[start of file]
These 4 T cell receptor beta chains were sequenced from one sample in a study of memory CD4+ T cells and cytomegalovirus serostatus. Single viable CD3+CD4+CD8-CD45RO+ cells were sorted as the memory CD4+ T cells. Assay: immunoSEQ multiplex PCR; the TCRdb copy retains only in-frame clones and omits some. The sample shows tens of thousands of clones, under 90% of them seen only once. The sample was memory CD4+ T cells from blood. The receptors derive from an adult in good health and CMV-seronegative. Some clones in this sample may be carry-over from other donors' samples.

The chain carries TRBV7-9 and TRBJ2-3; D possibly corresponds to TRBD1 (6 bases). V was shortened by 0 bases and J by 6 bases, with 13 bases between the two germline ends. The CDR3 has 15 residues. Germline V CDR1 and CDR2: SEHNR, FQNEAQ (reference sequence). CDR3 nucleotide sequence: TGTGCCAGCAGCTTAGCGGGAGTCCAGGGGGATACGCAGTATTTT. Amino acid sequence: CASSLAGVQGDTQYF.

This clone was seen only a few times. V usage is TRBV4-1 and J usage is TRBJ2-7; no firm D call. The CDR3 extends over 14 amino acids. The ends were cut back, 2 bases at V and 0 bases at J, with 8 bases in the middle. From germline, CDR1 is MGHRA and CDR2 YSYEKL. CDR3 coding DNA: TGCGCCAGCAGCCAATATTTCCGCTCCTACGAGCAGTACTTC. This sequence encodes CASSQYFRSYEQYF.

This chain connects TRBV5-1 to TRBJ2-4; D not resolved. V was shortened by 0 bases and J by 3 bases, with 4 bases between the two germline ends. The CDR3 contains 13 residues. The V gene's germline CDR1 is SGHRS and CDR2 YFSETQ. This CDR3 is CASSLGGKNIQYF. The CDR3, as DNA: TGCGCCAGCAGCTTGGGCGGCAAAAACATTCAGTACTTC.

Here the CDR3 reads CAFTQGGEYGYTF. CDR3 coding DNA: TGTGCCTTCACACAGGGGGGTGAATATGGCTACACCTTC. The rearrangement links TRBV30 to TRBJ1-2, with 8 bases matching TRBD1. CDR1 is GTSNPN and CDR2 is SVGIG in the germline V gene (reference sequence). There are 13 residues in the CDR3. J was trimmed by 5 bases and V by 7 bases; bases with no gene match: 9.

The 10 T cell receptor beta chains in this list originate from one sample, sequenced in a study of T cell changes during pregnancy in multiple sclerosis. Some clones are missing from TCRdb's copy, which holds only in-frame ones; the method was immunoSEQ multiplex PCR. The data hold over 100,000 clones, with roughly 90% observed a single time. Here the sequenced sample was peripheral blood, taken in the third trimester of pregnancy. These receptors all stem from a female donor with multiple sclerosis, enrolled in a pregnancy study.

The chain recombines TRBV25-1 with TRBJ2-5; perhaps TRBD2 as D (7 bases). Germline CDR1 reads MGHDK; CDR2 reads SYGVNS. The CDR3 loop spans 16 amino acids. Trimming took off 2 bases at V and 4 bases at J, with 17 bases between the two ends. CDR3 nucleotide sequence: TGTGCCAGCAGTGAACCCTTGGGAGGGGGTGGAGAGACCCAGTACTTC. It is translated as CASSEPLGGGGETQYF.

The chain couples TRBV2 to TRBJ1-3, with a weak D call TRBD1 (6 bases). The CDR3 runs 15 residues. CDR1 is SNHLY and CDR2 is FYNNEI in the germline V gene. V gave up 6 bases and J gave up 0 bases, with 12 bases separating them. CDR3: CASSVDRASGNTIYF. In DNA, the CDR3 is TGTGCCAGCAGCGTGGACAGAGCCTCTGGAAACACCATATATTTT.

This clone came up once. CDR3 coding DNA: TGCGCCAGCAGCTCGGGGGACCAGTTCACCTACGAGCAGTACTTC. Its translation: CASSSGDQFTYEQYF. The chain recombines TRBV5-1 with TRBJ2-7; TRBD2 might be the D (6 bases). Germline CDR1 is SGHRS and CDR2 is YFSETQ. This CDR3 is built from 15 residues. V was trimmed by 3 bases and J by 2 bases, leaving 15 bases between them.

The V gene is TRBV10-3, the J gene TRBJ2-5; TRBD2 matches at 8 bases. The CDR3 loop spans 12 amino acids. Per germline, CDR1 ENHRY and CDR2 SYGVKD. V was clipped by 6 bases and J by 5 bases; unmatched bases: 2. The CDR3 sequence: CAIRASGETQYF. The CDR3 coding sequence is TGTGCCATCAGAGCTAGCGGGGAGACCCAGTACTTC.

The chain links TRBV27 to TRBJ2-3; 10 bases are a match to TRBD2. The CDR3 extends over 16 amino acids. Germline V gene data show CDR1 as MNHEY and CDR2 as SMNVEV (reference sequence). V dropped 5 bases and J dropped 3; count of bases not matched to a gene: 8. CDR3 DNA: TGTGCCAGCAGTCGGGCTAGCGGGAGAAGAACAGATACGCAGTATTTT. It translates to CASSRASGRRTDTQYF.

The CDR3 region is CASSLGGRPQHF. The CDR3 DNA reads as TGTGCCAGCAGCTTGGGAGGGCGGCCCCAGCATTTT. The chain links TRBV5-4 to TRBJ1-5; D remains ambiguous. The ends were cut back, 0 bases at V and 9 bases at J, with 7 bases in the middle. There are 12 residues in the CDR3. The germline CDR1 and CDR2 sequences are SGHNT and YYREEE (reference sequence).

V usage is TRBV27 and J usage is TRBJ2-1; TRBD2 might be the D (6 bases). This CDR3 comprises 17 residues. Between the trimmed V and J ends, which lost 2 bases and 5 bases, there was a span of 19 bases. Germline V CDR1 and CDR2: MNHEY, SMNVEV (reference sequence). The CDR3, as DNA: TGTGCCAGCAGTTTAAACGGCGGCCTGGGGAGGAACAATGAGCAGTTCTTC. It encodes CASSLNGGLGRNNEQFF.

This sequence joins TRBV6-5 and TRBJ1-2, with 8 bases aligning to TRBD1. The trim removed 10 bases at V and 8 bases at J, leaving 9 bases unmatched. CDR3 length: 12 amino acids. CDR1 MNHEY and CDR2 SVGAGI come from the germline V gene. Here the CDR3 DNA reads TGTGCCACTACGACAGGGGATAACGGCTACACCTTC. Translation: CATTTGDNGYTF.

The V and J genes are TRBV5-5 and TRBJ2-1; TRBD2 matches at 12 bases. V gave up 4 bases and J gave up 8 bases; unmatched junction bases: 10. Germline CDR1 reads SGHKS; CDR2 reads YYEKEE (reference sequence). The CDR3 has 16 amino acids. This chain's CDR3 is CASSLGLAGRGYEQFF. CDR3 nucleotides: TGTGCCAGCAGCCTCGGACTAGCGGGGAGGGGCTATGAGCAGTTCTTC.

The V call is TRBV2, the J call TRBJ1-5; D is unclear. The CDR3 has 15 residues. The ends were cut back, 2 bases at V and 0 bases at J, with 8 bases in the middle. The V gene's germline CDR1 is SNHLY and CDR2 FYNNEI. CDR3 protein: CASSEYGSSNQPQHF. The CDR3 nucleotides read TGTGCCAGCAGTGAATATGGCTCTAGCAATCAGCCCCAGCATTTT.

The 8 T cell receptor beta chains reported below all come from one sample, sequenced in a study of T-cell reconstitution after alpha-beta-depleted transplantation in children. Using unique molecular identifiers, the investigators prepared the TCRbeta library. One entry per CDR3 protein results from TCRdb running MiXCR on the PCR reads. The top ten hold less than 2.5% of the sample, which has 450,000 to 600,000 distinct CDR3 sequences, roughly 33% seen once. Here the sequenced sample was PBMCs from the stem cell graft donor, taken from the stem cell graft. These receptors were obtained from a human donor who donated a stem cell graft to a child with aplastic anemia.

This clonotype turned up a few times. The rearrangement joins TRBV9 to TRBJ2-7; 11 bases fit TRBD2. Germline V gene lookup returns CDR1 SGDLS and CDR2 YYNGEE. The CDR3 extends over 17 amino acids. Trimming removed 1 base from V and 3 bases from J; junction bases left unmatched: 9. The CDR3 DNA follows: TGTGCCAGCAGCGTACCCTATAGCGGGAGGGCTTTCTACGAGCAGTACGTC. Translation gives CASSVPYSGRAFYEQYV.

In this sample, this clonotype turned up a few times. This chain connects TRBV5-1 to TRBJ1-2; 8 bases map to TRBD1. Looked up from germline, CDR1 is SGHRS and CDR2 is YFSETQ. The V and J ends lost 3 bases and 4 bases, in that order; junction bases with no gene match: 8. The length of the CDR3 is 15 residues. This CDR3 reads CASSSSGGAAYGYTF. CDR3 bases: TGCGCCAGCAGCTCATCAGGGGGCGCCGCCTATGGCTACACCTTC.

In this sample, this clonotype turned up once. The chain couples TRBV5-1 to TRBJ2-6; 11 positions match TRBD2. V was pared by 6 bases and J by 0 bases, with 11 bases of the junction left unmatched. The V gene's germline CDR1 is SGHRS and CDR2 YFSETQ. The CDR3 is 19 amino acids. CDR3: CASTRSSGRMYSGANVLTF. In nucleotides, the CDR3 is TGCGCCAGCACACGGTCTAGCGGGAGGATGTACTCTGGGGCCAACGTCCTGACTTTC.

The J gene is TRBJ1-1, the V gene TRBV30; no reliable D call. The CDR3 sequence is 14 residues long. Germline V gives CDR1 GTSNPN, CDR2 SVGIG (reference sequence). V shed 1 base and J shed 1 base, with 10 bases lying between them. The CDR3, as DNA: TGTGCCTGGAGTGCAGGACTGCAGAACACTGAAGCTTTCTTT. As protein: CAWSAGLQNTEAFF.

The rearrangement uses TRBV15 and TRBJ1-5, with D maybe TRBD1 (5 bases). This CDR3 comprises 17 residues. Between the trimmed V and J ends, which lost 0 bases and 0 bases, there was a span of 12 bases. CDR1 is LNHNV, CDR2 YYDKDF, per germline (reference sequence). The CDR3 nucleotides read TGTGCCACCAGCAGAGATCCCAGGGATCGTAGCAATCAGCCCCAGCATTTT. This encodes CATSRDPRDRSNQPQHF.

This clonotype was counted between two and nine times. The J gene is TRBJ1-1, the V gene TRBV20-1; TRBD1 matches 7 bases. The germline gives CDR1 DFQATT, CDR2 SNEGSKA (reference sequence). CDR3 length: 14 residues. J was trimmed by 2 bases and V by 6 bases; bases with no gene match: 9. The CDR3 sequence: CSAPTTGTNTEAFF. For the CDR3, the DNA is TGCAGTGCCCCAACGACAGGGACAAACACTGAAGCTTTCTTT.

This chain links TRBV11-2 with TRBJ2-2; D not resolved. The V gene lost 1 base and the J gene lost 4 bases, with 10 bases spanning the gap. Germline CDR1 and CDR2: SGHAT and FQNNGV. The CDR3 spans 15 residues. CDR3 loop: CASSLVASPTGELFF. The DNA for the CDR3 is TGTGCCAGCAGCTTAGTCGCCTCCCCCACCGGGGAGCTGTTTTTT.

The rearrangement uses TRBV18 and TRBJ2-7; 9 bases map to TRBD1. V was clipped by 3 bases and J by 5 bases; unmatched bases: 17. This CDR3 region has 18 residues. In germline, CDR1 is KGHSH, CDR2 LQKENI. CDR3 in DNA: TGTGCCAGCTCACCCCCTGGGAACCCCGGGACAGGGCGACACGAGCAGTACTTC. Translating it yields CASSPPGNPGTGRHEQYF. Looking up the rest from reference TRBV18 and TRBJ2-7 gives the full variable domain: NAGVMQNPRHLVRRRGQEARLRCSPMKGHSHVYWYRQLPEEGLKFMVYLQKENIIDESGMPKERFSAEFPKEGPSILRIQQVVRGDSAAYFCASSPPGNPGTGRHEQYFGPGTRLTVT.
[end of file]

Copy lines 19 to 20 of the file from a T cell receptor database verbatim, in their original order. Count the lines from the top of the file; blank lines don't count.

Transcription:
In this sample, this clonotype turned up a few times. This chain connects TRBV5-1 to TRBJ1-2; 8 bases map to TRBD1. Looked up from germline, CDR1 is SGHRS and CDR2 is YFSETQ. The V and J ends lost 3 bases and 4 bases, in that order; junction bases with no gene match: 8. The length of the CDR3 is 15 residues. This CDR3 reads CASSSSGGAAYGYTF. CDR3 bases: TGCGCCAGCAGCTCATCAGGGGGCGCCGCCTATGGCTACACCTTC.

In this sample, this clonotype turned up once. The chain couples TRBV5-1 to TRBJ2-6; 11 positions match TRBD2. V was pared by 6 bases and J by 0 bases, with 11 bases of the junction left unmatched. The V gene's germline CDR1 is SGHRS and CDR2 YFSETQ. The CDR3 is 19 amino acids. CDR3: CASTRSSGRMYSGANVLTF. In nucleotides, the CDR3 is TGCGCCAGCACACGGTCTAGCGGGAGGATGTACTCTGGGGCCAACGTCCTGACTTTC.